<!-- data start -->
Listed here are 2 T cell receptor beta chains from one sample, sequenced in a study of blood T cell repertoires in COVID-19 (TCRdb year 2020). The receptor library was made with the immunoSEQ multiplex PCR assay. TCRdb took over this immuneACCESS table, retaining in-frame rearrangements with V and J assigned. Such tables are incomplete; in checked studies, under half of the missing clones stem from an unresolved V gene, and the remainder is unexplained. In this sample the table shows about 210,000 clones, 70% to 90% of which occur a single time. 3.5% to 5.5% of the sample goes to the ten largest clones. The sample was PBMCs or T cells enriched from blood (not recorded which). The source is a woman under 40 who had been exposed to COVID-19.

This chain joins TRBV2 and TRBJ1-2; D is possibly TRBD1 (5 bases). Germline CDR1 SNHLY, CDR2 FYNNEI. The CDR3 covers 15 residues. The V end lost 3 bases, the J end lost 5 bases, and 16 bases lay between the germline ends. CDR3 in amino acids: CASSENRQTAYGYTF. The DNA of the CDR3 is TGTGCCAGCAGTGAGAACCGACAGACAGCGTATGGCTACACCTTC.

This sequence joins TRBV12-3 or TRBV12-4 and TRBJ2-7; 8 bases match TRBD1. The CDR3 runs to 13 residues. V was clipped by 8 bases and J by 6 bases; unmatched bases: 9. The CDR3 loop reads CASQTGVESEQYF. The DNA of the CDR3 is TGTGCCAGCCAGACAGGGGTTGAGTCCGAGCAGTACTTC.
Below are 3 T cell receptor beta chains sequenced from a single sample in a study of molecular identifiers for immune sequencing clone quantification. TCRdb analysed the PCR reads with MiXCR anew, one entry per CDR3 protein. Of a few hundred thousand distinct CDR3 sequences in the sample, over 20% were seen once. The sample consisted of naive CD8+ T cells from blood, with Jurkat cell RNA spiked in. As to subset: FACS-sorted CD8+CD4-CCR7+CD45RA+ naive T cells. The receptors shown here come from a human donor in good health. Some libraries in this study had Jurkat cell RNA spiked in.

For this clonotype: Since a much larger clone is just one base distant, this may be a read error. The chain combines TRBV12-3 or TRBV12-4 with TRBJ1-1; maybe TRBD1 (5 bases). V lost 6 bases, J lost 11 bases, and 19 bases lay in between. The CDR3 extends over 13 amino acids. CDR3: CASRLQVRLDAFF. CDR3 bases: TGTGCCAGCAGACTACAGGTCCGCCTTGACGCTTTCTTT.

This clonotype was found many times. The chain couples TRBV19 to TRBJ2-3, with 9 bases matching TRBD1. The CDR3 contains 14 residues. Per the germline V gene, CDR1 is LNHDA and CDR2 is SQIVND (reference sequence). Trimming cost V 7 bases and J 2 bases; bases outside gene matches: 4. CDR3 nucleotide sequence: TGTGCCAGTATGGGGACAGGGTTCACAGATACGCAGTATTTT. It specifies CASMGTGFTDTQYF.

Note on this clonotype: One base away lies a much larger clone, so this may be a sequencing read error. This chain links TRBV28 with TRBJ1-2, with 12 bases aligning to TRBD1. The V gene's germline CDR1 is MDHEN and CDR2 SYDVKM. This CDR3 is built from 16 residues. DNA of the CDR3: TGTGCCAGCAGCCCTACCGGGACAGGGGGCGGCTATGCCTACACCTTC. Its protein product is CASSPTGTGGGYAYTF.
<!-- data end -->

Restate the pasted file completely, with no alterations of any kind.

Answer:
Listed here are 2 T cell receptor beta chains from one sample, sequenced in a study of blood T cell repertoires in COVID-19 (TCRdb year 2020). The receptor library was made with the immunoSEQ multiplex PCR assay. TCRdb took over this immuneACCESS table, retaining in-frame rearrangements with V and J assigned. Such tables are incomplete; in checked studies, under half of the missing clones stem from an unresolved V gene, and the remainder is unexplained. In this sample the table shows about 210,000 clones, 70% to 90% of which occur a single time. 3.5% to 5.5% of the sample goes to the ten largest clones. The sample was PBMCs or T cells enriched from blood (not recorded which). The source is a woman under 40 who had been exposed to COVID-19.

This chain joins TRBV2 and TRBJ1-2; D is possibly TRBD1 (5 bases). Germline CDR1 SNHLY, CDR2 FYNNEI. The CDR3 covers 15 residues. The V end lost 3 bases, the J end lost 5 bases, and 16 bases lay between the germline ends. CDR3 in amino acids: CASSENRQTAYGYTF. The DNA of the CDR3 is TGTGCCAGCAGTGAGAACCGACAGACAGCGTATGGCTACACCTTC.

This sequence joins TRBV12-3 or TRBV12-4 and TRBJ2-7; 8 bases match TRBD1. The CDR3 runs to 13 residues. V was clipped by 8 bases and J by 6 bases; unmatched bases: 9. The CDR3 loop reads CASQTGVESEQYF. The DNA of the CDR3 is TGTGCCAGCCAGACAGGGGTTGAGTCCGAGCAGTACTTC.
Below are 3 T cell receptor beta chains sequenced from a single sample in a study of molecular identifiers for immune sequencing clone quantification. TCRdb analysed the PCR reads with MiXCR anew, one entry per CDR3 protein. Of a few hundred thousand distinct CDR3 sequences in the sample, over 20% were seen once. The sample consisted of naive CD8+ T cells from blood, with Jurkat cell RNA spiked in. As to subset: FACS-sorted CD8+CD4-CCR7+CD45RA+ naive T cells. The receptors shown here come from a human donor in good health. Some libraries in this study had Jurkat cell RNA spiked in.

For this clonotype: Since a much larger clone is just one base distant, this may be a read error. The chain combines TRBV12-3 or TRBV12-4 with TRBJ1-1; maybe TRBD1 (5 bases). V lost 6 bases, J lost 11 bases, and 19 bases lay in between. The CDR3 extends over 13 amino acids. CDR3: CASRLQVRLDAFF. CDR3 bases: TGTGCCAGCAGACTACAGGTCCGCCTTGACGCTTTCTTT.

This clonotype was found many times. The chain couples TRBV19 to TRBJ2-3, with 9 bases matching TRBD1. The CDR3 contains 14 residues. Per the germline V gene, CDR1 is LNHDA and CDR2 is SQIVND (reference sequence). Trimming cost V 7 bases and J 2 bases; bases outside gene matches: 4. CDR3 nucleotide sequence: TGTGCCAGTATGGGGACAGGGTTCACAGATACGCAGTATTTT. It specifies CASMGTGFTDTQYF.

Note on this clonotype: One base away lies a much larger clone, so this may be a sequencing read error. This chain links TRBV28 with TRBJ1-2, with 12 bases aligning to TRBD1. The V gene's germline CDR1 is MDHEN and CDR2 SYDVKM. This CDR3 is built from 16 residues. DNA of the CDR3: TGTGCCAGCAGCCCTACCGGGACAGGGGGCGGCTATGCCTACACCTTC. Its protein product is CASSPTGTGGGYAYTF.